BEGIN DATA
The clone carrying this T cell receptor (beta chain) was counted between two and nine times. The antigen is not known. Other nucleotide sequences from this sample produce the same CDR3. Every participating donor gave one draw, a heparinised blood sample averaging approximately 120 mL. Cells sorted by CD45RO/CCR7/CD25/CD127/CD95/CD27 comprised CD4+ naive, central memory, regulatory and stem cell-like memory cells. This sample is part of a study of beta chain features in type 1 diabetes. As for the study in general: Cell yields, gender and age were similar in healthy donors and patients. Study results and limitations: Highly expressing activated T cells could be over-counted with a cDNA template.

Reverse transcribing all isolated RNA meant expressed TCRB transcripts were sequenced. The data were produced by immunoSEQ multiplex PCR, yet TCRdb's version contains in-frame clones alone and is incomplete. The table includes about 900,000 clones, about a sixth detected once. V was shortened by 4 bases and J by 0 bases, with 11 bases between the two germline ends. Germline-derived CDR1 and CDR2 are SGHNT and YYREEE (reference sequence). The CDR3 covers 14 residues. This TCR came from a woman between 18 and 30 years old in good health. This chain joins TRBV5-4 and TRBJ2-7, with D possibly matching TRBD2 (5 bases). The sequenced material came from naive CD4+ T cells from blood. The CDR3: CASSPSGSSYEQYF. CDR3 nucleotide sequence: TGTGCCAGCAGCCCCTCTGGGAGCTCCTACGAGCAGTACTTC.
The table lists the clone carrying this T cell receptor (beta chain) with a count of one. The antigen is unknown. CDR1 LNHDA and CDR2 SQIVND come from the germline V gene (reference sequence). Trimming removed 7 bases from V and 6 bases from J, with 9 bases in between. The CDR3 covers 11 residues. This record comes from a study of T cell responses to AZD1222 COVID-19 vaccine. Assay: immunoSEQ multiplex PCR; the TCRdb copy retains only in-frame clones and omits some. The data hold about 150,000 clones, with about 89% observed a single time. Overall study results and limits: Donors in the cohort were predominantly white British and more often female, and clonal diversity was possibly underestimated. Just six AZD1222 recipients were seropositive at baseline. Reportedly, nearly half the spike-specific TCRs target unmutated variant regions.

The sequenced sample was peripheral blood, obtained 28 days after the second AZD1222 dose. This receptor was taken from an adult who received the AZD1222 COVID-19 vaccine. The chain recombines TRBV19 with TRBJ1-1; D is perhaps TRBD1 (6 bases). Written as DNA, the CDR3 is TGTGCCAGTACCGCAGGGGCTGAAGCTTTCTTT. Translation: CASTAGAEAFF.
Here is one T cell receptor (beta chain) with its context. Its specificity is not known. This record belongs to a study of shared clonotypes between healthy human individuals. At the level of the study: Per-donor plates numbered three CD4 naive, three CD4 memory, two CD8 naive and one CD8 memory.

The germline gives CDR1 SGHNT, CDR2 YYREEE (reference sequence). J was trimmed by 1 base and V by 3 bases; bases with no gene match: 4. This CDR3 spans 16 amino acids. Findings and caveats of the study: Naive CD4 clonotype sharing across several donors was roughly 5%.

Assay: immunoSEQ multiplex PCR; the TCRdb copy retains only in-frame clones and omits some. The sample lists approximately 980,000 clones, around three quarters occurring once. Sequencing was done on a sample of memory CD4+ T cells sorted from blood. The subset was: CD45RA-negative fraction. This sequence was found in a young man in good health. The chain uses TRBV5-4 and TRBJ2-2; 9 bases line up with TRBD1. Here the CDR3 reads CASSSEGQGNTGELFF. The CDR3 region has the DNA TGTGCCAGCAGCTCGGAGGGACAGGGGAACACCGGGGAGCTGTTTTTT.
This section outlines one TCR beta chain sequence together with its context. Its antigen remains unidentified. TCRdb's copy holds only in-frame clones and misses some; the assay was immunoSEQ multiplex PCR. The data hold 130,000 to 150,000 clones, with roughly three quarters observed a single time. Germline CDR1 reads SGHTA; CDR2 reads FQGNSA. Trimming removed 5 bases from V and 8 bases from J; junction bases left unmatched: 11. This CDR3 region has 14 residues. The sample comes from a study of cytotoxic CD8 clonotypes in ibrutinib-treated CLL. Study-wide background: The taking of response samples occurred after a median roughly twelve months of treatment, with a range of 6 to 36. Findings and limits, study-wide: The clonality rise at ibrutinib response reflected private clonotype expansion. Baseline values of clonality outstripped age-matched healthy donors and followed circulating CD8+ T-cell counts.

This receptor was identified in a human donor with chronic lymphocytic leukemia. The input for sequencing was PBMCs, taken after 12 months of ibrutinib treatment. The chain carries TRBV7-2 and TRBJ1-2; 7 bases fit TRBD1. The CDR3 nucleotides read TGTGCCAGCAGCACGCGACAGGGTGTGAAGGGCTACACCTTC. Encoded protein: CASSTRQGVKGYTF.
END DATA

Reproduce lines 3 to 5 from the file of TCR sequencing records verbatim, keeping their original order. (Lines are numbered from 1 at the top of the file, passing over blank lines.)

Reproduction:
The table lists the clone carrying this T cell receptor (beta chain) with a count of one. The antigen is unknown. CDR1 LNHDA and CDR2 SQIVND come from the germline V gene (reference sequence). Trimming removed 7 bases from V and 6 bases from J, with 9 bases in between. The CDR3 covers 11 residues. This record comes from a study of T cell responses to AZD1222 COVID-19 vaccine. Assay: immunoSEQ multiplex PCR; the TCRdb copy retains only in-frame clones and omits some. The data hold about 150,000 clones, with about 89% observed a single time. Overall study results and limits: Donors in the cohort were predominantly white British and more often female, and clonal diversity was possibly underestimated. Just six AZD1222 recipients were seropositive at baseline. Reportedly, nearly half the spike-specific TCRs target unmutated variant regions.

The sequenced sample was peripheral blood, obtained 28 days after the second AZD1222 dose. This receptor was taken from an adult who received the AZD1222 COVID-19 vaccine. The chain recombines TRBV19 with TRBJ1-1; D is perhaps TRBD1 (6 bases). Written as DNA, the CDR3 is TGTGCCAGTACCGCAGGGGCTGAAGCTTTCTTT. Translation: CASTAGAEAFF.
Here is one T cell receptor (beta chain) with its context. Its specificity is not known. This record belongs to a study of shared clonotypes between healthy human individuals. At the level of the study: Per-donor plates numbered three CD4 naive, three CD4 memory, two CD8 naive and one CD8 memory.